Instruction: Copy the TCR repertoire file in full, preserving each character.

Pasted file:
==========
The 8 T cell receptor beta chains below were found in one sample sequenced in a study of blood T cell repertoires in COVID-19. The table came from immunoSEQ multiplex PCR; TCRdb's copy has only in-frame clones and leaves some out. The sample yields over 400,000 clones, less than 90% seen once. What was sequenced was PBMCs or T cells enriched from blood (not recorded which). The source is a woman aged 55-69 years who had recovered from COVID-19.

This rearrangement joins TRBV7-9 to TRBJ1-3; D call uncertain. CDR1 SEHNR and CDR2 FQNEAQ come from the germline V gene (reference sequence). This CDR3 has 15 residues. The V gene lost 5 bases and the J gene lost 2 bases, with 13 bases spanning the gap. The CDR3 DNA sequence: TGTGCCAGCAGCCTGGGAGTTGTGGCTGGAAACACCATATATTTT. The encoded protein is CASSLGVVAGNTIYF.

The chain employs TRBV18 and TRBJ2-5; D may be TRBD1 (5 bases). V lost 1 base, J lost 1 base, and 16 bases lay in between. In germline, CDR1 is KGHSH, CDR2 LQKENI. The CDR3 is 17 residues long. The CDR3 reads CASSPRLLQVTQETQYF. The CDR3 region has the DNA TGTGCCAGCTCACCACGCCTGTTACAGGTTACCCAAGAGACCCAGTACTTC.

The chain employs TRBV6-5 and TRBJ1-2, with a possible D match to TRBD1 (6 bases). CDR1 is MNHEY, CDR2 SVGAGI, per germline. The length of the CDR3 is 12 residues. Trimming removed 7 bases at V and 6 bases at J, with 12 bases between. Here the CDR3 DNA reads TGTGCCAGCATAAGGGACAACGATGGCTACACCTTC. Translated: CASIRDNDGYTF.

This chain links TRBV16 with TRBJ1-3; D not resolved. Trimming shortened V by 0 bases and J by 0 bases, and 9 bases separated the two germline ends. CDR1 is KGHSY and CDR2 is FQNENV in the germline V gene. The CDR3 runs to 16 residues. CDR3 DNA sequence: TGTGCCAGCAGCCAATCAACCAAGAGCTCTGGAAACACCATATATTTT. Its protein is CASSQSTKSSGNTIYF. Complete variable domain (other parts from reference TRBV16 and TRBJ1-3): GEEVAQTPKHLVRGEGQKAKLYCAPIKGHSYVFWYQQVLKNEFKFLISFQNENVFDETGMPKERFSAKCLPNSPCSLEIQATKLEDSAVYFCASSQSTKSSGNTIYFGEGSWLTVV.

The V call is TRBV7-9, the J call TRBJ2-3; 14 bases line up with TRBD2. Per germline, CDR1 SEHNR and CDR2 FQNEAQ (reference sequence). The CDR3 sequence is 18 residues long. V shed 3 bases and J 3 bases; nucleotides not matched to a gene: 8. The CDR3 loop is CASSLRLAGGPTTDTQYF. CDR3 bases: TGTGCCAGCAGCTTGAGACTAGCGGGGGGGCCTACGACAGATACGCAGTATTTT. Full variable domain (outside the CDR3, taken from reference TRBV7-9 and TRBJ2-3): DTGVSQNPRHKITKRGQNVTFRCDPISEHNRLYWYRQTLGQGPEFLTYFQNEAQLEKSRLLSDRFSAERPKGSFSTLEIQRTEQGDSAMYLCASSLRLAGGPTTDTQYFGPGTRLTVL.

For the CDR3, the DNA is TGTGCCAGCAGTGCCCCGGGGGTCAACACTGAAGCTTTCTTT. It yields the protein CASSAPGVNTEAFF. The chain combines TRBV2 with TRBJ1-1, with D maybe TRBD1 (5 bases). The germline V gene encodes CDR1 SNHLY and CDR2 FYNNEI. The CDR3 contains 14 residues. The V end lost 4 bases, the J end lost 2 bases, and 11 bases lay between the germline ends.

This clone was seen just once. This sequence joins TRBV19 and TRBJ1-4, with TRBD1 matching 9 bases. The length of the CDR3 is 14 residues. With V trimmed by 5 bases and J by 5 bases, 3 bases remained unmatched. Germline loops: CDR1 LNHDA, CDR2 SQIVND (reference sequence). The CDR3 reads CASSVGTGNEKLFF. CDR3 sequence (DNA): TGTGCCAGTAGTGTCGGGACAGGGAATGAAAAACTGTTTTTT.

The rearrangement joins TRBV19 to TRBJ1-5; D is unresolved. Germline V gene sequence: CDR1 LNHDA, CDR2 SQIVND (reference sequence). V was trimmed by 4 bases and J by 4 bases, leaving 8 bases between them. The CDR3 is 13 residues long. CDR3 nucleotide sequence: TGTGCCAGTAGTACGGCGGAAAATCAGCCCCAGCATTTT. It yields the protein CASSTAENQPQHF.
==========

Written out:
The 8 T cell receptor beta chains below were found in one sample sequenced in a study of blood T cell repertoires in COVID-19. The table came from immunoSEQ multiplex PCR; TCRdb's copy has only in-frame clones and leaves some out. The sample yields over 400,000 clones, less than 90% seen once. What was sequenced was PBMCs or T cells enriched from blood (not recorded which). The source is a woman aged 55-69 years who had recovered from COVID-19.

This rearrangement joins TRBV7-9 to TRBJ1-3; D call uncertain. CDR1 SEHNR and CDR2 FQNEAQ come from the germline V gene (reference sequence). This CDR3 has 15 residues. The V gene lost 5 bases and the J gene lost 2 bases, with 13 bases spanning the gap. The CDR3 DNA sequence: TGTGCCAGCAGCCTGGGAGTTGTGGCTGGAAACACCATATATTTT. The encoded protein is CASSLGVVAGNTIYF.

The chain employs TRBV18 and TRBJ2-5; D may be TRBD1 (5 bases). V lost 1 base, J lost 1 base, and 16 bases lay in between. In germline, CDR1 is KGHSH, CDR2 LQKENI. The CDR3 is 17 residues long. The CDR3 reads CASSPRLLQVTQETQYF. The CDR3 region has the DNA TGTGCCAGCTCACCACGCCTGTTACAGGTTACCCAAGAGACCCAGTACTTC.

The chain employs TRBV6-5 and TRBJ1-2, with a possible D match to TRBD1 (6 bases). CDR1 is MNHEY, CDR2 SVGAGI, per germline. The length of the CDR3 is 12 residues. Trimming removed 7 bases at V and 6 bases at J, with 12 bases between. Here the CDR3 DNA reads TGTGCCAGCATAAGGGACAACGATGGCTACACCTTC. Translated: CASIRDNDGYTF.

This chain links TRBV16 with TRBJ1-3; D not resolved. Trimming shortened V by 0 bases and J by 0 bases, and 9 bases separated the two germline ends. CDR1 is KGHSY and CDR2 is FQNENV in the germline V gene. The CDR3 runs to 16 residues. CDR3 DNA sequence: TGTGCCAGCAGCCAATCAACCAAGAGCTCTGGAAACACCATATATTTT. Its protein is CASSQSTKSSGNTIYF. Complete variable domain (other parts from reference TRBV16 and TRBJ1-3): GEEVAQTPKHLVRGEGQKAKLYCAPIKGHSYVFWYQQVLKNEFKFLISFQNENVFDETGMPKERFSAKCLPNSPCSLEIQATKLEDSAVYFCASSQSTKSSGNTIYFGEGSWLTVV.

The V call is TRBV7-9, the J call TRBJ2-3; 14 bases line up with TRBD2. Per germline, CDR1 SEHNR and CDR2 FQNEAQ (reference sequence). The CDR3 sequence is 18 residues long. V shed 3 bases and J 3 bases; nucleotides not matched to a gene: 8. The CDR3 loop is CASSLRLAGGPTTDTQYF. CDR3 bases: TGTGCCAGCAGCTTGAGACTAGCGGGGGGGCCTACGACAGATACGCAGTATTTT. Full variable domain (outside the CDR3, taken from reference TRBV7-9 and TRBJ2-3): DTGVSQNPRHKITKRGQNVTFRCDPISEHNRLYWYRQTLGQGPEFLTYFQNEAQLEKSRLLSDRFSAERPKGSFSTLEIQRTEQGDSAMYLCASSLRLAGGPTTDTQYFGPGTRLTVL.

For the CDR3, the DNA is TGTGCCAGCAGTGCCCCGGGGGTCAACACTGAAGCTTTCTTT. It yields the protein CASSAPGVNTEAFF. The chain combines TRBV2 with TRBJ1-1, with D maybe TRBD1 (5 bases). The germline V gene encodes CDR1 SNHLY and CDR2 FYNNEI. The CDR3 contains 14 residues. The V end lost 4 bases, the J end lost 2 bases, and 11 bases lay between the germline ends.

This clone was seen just once. This sequence joins TRBV19 and TRBJ1-4, with TRBD1 matching 9 bases. The length of the CDR3 is 14 residues. With V trimmed by 5 bases and J by 5 bases, 3 bases remained unmatched. Germline loops: CDR1 LNHDA, CDR2 SQIVND (reference sequence). The CDR3 reads CASSVGTGNEKLFF. CDR3 sequence (DNA): TGTGCCAGTAGTGTCGGGACAGGGAATGAAAAACTGTTTTTT.

The rearrangement joins TRBV19 to TRBJ1-5; D is unresolved. Germline V gene sequence: CDR1 LNHDA, CDR2 SQIVND (reference sequence). V was trimmed by 4 bases and J by 4 bases, leaving 8 bases between them. The CDR3 is 13 residues long. CDR3 nucleotide sequence: TGTGCCAGTAGTACGGCGGAAAATCAGCCCCAGCATTTT. It yields the protein CASSTAENQPQHF.